Published Resources Details Journal Article

On sea-going torpedo boats
The Engineer
vol. 55, 23 March 1883, p. 222

Accession No.87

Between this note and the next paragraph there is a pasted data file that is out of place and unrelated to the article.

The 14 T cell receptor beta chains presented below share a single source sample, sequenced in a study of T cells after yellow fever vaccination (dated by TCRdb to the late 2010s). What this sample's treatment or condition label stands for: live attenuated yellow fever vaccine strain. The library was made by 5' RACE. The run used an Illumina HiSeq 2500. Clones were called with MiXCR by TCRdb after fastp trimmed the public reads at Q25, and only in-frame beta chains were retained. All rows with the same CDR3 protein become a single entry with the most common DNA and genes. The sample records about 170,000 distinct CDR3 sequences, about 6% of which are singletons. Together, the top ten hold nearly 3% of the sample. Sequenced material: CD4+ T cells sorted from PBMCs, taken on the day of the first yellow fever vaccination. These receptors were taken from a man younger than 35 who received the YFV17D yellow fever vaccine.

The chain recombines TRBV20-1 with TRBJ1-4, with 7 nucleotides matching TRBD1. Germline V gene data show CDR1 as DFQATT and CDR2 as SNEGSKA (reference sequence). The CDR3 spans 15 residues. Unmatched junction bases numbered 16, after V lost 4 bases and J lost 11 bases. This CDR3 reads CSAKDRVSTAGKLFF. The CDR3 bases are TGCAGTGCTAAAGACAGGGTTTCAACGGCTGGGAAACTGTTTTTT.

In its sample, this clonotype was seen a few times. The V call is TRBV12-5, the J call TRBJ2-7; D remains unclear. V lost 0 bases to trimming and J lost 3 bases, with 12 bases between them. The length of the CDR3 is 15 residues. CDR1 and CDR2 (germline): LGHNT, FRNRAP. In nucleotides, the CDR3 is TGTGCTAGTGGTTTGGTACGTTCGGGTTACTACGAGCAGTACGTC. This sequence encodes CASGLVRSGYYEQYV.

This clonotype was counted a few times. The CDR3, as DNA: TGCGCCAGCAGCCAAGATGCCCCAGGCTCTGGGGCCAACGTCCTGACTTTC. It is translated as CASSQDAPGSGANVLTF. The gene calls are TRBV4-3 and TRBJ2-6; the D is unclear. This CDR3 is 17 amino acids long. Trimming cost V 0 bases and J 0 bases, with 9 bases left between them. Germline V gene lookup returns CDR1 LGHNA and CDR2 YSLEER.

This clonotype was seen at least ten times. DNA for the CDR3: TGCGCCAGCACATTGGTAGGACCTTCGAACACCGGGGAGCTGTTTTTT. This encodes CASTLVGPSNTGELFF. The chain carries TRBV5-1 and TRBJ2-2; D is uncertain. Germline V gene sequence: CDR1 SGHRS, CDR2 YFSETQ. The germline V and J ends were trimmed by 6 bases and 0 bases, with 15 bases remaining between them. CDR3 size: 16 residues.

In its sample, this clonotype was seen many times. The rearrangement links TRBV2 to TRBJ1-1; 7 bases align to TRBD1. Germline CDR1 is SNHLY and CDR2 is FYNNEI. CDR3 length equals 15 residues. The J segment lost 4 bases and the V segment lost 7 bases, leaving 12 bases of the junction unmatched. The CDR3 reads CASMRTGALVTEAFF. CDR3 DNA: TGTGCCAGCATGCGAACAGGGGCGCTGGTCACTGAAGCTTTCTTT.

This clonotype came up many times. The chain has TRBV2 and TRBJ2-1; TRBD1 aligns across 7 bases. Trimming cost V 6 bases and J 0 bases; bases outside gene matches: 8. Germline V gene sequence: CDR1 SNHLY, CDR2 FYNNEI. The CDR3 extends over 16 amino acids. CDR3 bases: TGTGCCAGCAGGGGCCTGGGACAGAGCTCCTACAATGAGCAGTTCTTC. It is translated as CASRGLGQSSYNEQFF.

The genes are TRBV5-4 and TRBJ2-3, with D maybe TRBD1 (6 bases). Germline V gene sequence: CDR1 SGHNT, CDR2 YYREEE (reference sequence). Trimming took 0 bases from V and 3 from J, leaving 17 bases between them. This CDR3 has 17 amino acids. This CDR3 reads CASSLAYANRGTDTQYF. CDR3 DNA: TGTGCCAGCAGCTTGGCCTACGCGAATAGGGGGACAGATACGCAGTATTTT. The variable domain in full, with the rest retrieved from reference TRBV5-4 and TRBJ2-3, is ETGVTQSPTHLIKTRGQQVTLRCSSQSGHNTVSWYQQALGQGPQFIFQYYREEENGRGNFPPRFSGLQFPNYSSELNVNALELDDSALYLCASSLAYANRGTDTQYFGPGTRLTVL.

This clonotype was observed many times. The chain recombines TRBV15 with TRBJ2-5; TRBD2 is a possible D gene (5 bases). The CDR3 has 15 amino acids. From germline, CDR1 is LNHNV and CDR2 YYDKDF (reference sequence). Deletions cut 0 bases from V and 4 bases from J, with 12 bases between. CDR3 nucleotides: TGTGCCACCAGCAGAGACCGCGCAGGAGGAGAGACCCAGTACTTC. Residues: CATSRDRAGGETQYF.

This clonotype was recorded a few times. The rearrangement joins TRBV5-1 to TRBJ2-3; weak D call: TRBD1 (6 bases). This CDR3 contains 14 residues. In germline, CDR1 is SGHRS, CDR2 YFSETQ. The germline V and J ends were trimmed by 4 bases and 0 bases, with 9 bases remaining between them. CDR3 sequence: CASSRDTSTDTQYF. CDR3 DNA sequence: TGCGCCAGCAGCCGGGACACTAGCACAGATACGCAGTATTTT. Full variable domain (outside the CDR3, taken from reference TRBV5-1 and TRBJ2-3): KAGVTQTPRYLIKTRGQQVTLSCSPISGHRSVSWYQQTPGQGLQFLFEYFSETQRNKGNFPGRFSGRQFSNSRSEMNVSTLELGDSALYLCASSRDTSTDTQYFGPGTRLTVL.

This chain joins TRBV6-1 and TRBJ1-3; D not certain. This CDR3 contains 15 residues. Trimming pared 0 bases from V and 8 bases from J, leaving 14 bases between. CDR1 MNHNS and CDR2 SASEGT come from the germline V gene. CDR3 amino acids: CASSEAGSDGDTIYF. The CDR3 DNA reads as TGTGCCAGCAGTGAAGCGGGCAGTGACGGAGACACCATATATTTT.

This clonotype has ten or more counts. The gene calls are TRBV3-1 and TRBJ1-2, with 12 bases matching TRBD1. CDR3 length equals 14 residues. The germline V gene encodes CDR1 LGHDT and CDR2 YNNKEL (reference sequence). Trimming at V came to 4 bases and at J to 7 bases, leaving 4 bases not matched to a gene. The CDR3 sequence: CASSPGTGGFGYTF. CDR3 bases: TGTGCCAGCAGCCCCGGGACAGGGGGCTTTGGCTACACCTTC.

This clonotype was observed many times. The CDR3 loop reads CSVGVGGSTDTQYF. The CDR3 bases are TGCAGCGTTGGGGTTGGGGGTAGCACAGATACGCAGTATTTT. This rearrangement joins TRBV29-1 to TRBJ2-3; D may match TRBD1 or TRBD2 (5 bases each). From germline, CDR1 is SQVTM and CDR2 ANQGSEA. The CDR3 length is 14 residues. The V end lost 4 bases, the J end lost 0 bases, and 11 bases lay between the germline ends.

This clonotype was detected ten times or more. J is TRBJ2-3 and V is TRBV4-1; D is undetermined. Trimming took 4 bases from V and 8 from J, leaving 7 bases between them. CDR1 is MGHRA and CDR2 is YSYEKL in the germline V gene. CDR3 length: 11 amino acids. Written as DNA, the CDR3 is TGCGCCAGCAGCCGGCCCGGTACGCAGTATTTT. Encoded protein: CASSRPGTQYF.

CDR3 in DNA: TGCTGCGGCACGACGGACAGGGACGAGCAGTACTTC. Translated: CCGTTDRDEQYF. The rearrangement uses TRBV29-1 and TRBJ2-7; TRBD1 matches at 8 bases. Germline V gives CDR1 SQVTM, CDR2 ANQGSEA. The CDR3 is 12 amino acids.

A summary of J A Normand's paper presented at the 1883 meeting of the Institution of Naval Architects. Normand advocated the extended use of sea-going torpedo boats of 50 to 80 tons displacement, having a maximum speed of 18 to 20 knots, capable of steaming 1000 nautical miles and manned by a crew of 10 to 15. Normand believed that if these vessels were adopted the following would occur: (1) No ironclad, no squadron or fleet, no cruisers (unless cruisers should attain the speed of torpedo boats) could navigate in a sea of moderate dimensions, such as the Channel or Black Sea, belonging simultaneously to powers at war, unless they were escorted by sea-going torpedo boats equal in strength to those of the enemy. (2) Military ports situated in those seas, or nearer than 200 or 300 miles to the enemy's shores, would be rendered useless as stations for ironclads or cruisers. (3) Powers not having military ports sufficiently far from the enemy's shores would actually be deprived of the use of their navy, with the exception of those vessels stationed in foreign neutral waters, unless they could force the blockade of sea-going torpedo boats with a fleet of the same kind and equal in strength. The above propositions were founded on the hypothesis that one squadron of 60 to 80 sea-going torpedo boats, equal in men and cost to one ironclad was stronger than that ironclad by daylight and a fortiori at night, even when reduced to half its number, by the other half having to coal and reprovision. The full text of Normand's paper and the discussion that followed was published in the Transactions of the Institution of Naval Architects, vol. 24, 1883, pp. 101-110.